Objective: To assess the broader efficacy (i.e., improvements in quality of life/functional outcomes) of atomoxetine compared with standard current therapy (SCT) in UK paediatric patients with ADHD and to explore clinician/parent/child perceptions of ADHD.
Research design and methods: A total of 201 patients with ADHD were randomised into this multi-centre, open-label study to receive atomoxetine (n = 104) or SCT (n = 97) for 10 weeks. Broader efficacy was assessed using the parent-rated Child Health and Illness Profile-Child Edition (CHIP-CE) total (global) t-score. Secondary outcome measures included the five CHIP-CE domains; parent-rated Family Burden of Illness Module (FBIM); investigator-rated ADHD-Rating Scale; investigator-rated Clinical Global Impression (CGI)-Severity/Improvement scales; and child-rated Harter Self-Perception Profile (HSPP).
Results: Quality of life of children/adolescents with ADHD was extremely compromised at baseline (CHIP-CE total t-scores: atomoxetine, 23.2 +/- 12.2; SCT, 23.9 +/- 11.0), and improved during the 10-week study for both groups; the CHIP-CE score was statistically significantly higher for patients treated with atomoxetine (38.4 +/- 1.3) compared with SCT (30.8 +/- 1.3) at week 10 (p < 0.001). ADHD-RS, CGI-Severity, and CGI-Improvement scores were significantly different between the groups in favour of atomoxetine (p < 0.001). There was a statistically significant difference between the groups in the HSPP Social Acceptance domain in favour of atomoxetine, but not in the five other HSPP domains or FBIM total score. Atomoxetine was well-tolerated.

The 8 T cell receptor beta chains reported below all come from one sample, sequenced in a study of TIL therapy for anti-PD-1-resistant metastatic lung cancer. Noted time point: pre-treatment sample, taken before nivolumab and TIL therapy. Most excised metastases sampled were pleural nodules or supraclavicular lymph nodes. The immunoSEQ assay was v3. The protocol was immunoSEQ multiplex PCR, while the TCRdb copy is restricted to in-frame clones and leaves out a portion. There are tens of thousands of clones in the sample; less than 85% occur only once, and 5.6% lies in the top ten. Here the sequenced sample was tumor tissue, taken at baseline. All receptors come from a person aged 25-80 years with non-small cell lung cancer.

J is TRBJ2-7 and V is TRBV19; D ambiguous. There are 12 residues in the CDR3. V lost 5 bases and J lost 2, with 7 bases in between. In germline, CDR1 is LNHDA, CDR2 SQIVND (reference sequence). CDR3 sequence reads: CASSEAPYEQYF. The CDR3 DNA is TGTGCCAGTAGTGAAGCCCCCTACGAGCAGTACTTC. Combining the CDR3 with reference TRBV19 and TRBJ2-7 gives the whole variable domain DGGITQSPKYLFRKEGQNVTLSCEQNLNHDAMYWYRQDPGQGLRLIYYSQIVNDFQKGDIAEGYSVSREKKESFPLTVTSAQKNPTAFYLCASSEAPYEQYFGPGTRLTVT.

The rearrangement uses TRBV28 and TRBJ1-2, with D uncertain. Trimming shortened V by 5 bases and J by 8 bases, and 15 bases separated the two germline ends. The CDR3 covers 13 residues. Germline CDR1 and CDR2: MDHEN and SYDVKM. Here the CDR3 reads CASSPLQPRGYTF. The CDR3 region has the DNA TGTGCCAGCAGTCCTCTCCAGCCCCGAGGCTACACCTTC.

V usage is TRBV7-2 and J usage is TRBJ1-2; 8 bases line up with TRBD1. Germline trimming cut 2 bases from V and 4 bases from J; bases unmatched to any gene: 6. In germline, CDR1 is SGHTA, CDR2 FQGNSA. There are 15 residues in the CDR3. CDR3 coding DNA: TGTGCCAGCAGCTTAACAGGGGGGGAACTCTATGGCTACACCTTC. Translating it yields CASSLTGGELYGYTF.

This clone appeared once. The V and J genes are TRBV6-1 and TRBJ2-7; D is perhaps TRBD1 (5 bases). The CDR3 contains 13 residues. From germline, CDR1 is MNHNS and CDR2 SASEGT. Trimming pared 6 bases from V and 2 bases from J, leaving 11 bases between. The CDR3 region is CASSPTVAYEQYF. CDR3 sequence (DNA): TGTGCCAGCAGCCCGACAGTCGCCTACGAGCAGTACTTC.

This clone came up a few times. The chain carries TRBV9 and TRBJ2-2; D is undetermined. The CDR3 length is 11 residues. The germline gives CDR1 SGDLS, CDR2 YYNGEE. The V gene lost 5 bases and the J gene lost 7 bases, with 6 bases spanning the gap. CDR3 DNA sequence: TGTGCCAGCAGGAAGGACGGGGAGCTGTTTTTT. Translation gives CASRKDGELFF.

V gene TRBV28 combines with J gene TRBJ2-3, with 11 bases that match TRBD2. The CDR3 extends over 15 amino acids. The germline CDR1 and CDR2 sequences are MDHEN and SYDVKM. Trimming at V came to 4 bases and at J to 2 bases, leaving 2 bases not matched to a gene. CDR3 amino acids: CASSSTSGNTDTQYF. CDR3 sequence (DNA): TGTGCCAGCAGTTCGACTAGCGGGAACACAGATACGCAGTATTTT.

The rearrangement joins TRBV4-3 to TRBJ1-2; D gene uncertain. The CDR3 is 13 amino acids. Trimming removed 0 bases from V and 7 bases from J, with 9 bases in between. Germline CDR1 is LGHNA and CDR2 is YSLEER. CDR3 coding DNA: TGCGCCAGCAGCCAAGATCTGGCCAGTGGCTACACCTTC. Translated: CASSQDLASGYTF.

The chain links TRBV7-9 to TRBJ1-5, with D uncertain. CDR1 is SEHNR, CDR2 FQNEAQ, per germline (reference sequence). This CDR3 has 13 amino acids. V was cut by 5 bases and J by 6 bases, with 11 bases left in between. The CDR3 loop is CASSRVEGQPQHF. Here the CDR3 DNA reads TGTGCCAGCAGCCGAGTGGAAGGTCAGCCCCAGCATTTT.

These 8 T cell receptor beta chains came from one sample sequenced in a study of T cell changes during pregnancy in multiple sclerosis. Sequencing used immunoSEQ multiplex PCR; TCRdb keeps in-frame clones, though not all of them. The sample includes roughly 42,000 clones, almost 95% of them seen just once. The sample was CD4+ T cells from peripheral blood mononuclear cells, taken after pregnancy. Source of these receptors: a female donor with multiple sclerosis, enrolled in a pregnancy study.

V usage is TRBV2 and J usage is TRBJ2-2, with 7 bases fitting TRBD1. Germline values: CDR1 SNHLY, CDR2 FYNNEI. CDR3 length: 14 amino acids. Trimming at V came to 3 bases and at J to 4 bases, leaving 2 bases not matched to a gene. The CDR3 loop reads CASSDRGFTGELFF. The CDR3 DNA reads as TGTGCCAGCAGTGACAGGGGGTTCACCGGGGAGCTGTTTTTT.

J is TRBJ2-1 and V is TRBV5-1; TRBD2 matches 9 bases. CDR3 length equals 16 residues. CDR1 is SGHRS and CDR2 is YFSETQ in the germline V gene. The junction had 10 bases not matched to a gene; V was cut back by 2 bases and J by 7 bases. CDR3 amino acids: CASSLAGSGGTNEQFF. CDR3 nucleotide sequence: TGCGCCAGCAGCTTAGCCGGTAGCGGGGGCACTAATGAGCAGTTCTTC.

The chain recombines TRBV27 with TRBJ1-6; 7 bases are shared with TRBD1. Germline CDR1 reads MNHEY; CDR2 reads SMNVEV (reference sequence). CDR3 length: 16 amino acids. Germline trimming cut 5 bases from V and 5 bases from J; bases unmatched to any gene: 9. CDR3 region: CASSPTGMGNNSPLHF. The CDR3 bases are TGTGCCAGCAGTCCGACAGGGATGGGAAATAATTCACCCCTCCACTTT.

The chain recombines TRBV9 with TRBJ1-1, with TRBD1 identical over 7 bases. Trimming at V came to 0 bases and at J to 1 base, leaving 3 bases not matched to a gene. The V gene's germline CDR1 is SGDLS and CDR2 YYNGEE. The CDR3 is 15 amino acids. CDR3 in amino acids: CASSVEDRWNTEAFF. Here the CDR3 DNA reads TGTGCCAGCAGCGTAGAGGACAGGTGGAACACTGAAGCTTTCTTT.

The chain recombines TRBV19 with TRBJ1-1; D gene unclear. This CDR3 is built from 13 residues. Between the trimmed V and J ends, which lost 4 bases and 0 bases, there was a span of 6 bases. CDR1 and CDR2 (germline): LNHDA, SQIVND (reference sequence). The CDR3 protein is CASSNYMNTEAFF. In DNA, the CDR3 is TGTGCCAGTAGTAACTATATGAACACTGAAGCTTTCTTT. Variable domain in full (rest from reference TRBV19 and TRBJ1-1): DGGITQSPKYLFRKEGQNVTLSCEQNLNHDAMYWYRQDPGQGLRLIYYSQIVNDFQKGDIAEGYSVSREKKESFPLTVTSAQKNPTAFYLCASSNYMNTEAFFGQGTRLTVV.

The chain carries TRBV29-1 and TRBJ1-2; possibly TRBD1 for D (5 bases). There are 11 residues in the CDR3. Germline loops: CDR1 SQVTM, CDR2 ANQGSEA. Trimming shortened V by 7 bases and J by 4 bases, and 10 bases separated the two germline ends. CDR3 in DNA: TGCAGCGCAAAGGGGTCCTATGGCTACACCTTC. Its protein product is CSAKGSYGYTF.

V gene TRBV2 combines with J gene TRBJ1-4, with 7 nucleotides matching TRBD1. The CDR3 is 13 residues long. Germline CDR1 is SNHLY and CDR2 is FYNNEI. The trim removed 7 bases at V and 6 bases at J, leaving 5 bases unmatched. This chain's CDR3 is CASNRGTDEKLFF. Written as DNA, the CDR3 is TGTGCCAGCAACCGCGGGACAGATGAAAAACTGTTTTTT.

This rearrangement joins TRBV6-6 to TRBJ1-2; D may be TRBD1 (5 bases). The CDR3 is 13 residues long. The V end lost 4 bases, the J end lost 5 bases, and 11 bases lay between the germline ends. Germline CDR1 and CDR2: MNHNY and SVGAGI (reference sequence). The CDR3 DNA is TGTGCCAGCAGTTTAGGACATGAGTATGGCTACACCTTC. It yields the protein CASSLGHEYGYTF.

Conclusions: Results from this open-label trial show that atomoxetine is superior to SCT in addressing broader efficacy and functional outcomes in UK children/adolescents with ADHD. This study contributes to the understanding of broader efficacy in children with ADHD, and is timely in light of recent NICE guidance.